Ghosts could be the most powerful of undead, save the Nazgûl. They were total energy, having no physical component at all, and were activated solely by the presence of living beings of the same type that they once were (most often Men). They appeared as they remembered themselves being, with varying degrees of effectiveness: lesser Ghosts often neglected pertinent details, such as appropiate clothing for the occasion. They also did not realize that, since their appearence was nothing but illusion, their will could affect it. A Ghost who wished to be larger and more menacing was so, with nothing but a thought. Greater Ghosts, whose instincts were under more control, avoided this giveaway and behaved in a very lifelike manner, enabling them to drain the constitution (and hence lite- energy) of a victim while engaging him in conversation or merely being near him.
It was a strange fact that most Ghosts seemed not to realize that they were dead; often, if they could be convinced of their true nature, they would dissipate and go forth to their appointed rest. However, Ghosts were remarkably impervious to reason on this score, and would-be persuaders were well-warned that there was no way that the Ghost could avoid draining their life-energy, any more than they themselves could avoid having their hearts beat. Anyone near enough to a Ghost to speak to it was near enough to be drained.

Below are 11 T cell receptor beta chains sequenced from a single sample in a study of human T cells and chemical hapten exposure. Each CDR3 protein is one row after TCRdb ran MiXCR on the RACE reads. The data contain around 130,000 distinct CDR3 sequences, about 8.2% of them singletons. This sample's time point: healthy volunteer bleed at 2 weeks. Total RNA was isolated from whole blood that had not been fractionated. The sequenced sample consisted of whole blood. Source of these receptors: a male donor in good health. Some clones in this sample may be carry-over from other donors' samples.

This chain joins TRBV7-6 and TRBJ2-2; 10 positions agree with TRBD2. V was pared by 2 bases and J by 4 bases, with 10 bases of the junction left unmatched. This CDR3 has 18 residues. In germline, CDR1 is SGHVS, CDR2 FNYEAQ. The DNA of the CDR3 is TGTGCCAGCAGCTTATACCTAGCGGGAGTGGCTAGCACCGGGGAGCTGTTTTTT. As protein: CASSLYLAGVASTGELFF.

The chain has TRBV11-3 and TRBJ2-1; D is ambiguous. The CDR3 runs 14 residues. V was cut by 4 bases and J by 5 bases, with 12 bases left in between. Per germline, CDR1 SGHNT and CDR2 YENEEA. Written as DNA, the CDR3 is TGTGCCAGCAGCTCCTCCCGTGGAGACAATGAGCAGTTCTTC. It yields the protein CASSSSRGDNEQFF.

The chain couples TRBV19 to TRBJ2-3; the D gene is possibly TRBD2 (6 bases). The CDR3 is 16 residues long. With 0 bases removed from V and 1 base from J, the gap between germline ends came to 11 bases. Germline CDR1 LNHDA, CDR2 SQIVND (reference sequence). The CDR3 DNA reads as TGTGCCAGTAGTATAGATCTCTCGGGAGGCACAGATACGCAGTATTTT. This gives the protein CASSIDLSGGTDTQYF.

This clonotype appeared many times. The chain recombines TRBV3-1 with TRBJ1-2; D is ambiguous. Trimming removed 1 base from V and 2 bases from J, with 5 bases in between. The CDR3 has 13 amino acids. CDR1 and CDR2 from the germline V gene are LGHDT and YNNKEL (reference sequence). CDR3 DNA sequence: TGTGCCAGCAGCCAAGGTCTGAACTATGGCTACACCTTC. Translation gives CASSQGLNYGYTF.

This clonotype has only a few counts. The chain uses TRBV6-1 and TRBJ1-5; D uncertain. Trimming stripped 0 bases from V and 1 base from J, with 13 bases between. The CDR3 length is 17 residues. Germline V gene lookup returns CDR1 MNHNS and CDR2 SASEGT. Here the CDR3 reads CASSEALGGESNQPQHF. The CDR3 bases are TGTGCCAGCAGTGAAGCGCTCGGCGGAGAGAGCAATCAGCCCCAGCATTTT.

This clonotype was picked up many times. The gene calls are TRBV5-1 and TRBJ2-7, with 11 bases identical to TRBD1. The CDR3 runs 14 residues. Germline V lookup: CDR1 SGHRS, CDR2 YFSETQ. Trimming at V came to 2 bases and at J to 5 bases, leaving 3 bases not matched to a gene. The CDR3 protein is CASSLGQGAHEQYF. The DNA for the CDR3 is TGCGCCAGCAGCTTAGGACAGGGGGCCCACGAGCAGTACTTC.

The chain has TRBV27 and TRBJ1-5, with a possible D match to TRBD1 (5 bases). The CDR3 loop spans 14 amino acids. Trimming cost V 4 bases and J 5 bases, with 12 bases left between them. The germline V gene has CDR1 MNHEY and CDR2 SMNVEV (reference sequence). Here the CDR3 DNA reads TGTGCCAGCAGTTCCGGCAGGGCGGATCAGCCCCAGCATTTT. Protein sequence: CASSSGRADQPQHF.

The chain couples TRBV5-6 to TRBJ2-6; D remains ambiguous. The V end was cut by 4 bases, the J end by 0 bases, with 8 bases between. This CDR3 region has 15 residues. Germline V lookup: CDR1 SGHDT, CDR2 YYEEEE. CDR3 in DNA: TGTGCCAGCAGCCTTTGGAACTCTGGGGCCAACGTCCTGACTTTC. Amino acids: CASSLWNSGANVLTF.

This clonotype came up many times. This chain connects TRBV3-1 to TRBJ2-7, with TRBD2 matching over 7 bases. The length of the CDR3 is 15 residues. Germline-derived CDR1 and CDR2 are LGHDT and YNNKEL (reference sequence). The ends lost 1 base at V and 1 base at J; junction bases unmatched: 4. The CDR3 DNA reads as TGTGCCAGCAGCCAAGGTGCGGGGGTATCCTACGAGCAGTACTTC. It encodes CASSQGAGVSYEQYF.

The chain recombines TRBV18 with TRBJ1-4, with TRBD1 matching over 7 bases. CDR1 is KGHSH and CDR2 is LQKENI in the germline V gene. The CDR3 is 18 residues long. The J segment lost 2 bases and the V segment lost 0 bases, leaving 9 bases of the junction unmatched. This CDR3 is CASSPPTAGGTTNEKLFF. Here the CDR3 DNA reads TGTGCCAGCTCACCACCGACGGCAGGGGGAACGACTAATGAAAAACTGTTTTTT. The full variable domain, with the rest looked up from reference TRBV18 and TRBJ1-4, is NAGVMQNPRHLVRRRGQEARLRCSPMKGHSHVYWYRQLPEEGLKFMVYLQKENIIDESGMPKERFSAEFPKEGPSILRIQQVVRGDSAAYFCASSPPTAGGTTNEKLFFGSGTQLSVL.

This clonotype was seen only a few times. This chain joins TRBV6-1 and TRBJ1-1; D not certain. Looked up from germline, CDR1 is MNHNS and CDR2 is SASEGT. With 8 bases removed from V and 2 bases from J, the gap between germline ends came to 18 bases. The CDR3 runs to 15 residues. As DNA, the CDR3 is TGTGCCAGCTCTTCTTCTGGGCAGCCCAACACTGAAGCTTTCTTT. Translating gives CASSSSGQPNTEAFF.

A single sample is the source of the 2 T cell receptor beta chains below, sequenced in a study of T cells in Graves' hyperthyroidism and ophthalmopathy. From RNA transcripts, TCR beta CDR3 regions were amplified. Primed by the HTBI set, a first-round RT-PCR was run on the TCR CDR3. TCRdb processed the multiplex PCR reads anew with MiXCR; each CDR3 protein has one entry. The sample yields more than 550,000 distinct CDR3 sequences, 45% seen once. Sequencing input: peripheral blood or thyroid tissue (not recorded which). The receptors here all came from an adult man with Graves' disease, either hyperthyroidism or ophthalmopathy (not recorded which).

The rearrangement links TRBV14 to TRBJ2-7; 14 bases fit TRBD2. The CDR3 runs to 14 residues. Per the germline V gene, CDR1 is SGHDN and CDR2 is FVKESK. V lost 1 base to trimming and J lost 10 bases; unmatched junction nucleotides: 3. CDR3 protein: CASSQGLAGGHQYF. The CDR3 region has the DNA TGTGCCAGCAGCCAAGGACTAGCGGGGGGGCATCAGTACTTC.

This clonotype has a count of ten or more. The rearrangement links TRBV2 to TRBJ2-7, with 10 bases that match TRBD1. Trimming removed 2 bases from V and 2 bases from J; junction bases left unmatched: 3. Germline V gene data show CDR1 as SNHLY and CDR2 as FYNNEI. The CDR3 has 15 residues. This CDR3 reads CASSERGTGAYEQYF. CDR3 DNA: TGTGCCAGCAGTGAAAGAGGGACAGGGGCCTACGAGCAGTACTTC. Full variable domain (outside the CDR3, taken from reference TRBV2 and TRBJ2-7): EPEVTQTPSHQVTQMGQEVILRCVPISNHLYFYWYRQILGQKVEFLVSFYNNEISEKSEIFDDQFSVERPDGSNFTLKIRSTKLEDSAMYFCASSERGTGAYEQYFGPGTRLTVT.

Some Ghosts were bound to a place or object that was very important to them in life or that figured strongly in their deaths: a sentry killed while guarding a crucial post, for instance, whose spirit remained "on duty" long after the fortress that he guarded had fallen to ruins; the murder victim haunting the gold that she was killed for; the child plague victim still holding fast to the wooden doll that comforted its last hours.